Security continues to investigate the recent series of thefts in Chalmers primarily affecting the cheerleading squad.
After a confirmed seven cheerleaders’ valuables were stolen during several practices in Chalmers, security began to adjust and add high definition cameras in the hallway to investigate the theft further.
Following the Chronicle’s reporting of these thefts last week, several members of the community have given security new leads as to who the thief may be, including students and other non-faculty or staff members of the community, Head of Security Jim Crawford said. Security will continue to fact check before they interview suspects.
“We are going to still look into this until we’ve got [it] figured out,” Crawford said.
Rachel Grode ’19 was the first to lose an item when she noticed after practice that her necklace had gone missing from her bag. Eden Sanderson’s ’18 phone went missing Jan. 23 but was found days later in the gender neutral bathroom wiped and without a SIM card, she said.
“It makes me feel unsafe,” Sanderson said. “It’s scary to me that someone has my SIM card. It’s troubling that someone would take it.”
Following reports of thefts in the hallway in front of the dance studio, security reviewed tapes from the cameras in Chalmers during times of the practices in question, but the bags were out of view.
Next, they went to the cameras outside Chalmers during the time period of interest in an attempt to identify people entering the hallway they didn’t recognize, but there was still nothing out of the ordinary, Crawford said. Crawford also watched the bags himself but saw no suspicious activity.
Given the ambiguity of this case, Interim Head of Upper School Liz Resnick allowed the cheer team to leave their bags in her office while they practice to prevent further theft.
In a poll sent out by the Chronicle, 81 percent of the students who responded said they feel their belongings are safe on campus, but this might not entirely be the case, Crawford said.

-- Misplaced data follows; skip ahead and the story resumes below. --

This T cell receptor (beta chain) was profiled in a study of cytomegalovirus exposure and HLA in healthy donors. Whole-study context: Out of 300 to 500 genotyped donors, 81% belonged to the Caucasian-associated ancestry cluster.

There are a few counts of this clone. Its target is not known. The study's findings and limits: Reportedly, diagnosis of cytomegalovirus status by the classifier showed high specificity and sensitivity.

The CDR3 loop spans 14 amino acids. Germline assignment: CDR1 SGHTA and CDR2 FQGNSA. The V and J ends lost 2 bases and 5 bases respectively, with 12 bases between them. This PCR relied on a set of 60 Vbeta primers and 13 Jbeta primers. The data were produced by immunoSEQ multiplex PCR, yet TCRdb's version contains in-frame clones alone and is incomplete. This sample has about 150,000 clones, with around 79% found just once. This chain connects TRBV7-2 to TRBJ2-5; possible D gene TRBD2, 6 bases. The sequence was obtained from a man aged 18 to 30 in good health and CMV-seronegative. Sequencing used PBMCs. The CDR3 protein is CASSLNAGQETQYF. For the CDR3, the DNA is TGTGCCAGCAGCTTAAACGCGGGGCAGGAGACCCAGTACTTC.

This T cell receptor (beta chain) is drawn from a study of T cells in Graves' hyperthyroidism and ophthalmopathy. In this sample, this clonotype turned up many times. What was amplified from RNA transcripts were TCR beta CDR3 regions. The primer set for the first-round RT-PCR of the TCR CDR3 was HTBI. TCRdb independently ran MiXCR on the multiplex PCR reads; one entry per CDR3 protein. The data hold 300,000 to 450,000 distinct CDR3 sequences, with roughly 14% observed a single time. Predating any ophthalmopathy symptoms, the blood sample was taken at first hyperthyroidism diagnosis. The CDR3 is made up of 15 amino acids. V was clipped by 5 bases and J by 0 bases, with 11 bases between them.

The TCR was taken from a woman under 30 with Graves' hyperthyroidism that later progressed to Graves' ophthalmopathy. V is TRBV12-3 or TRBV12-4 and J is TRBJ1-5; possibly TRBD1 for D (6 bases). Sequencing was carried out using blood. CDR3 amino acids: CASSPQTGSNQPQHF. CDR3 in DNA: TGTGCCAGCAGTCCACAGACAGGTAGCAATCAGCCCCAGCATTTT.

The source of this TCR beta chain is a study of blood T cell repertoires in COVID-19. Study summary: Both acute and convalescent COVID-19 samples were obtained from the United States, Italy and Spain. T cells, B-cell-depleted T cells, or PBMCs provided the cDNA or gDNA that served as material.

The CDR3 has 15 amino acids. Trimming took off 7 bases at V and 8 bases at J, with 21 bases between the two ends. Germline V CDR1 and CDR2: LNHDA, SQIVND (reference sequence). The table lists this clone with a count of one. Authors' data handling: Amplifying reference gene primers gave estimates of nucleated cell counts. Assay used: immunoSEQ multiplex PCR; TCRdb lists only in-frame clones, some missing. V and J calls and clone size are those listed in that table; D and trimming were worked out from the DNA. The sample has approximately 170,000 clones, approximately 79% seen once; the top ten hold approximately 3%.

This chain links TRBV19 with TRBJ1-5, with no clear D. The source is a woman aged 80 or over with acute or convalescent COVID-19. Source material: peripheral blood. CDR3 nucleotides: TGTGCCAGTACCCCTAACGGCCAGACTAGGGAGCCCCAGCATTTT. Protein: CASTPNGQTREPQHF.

“The school has told everybody, the parents and students, that you can drop your stuff where you want, and nothing’s going to walk away,” Crawford said. “And that’s just not true anymore. You just can’t do that.”
Despite the repetitive nature and apparent targeting of these crimes, this series of thefts isn’t far out of the ordinary, Crawford said. Just this year, Crawford received 10 missing item reports and has investigated each one at length with his security team.
The specific thefts in Chalmers, though, have caught the attention of the administration. Part of what makes these seemingly targeted offenses so alarming is the public, “brazen” nature of the crime and the repetition, Upper School Deans Department Head Beth Slattery said.
There are cameras in areas around campus prone to theft, including the quad, Taper Gymnasium and now the music hallway in Chalmers.
While theft is relatively unavoidable, students on campus could certainly take preventative action by protecting targeted items like laptops, Crawford said.
“It’s too bad that you couldn’t just leave your stuff around, but at the same time maybe we’ve gotten a little complacent,” Slattery said.
Students taking choir classes in Chalmers were asked to move their backpacks out of the hallway as an extra precaution, but these thefts were relatively unknown to the student body as a whole.
There isn’t really a protocol for notifying the student body in a situation like this; students in immediate danger are usually the only ones notified, Chaplain J. Young said.
In a poll sent out by the Chronicle, 96 percent of students said they would like the school to notify the student body when there is a string of thefts on campus.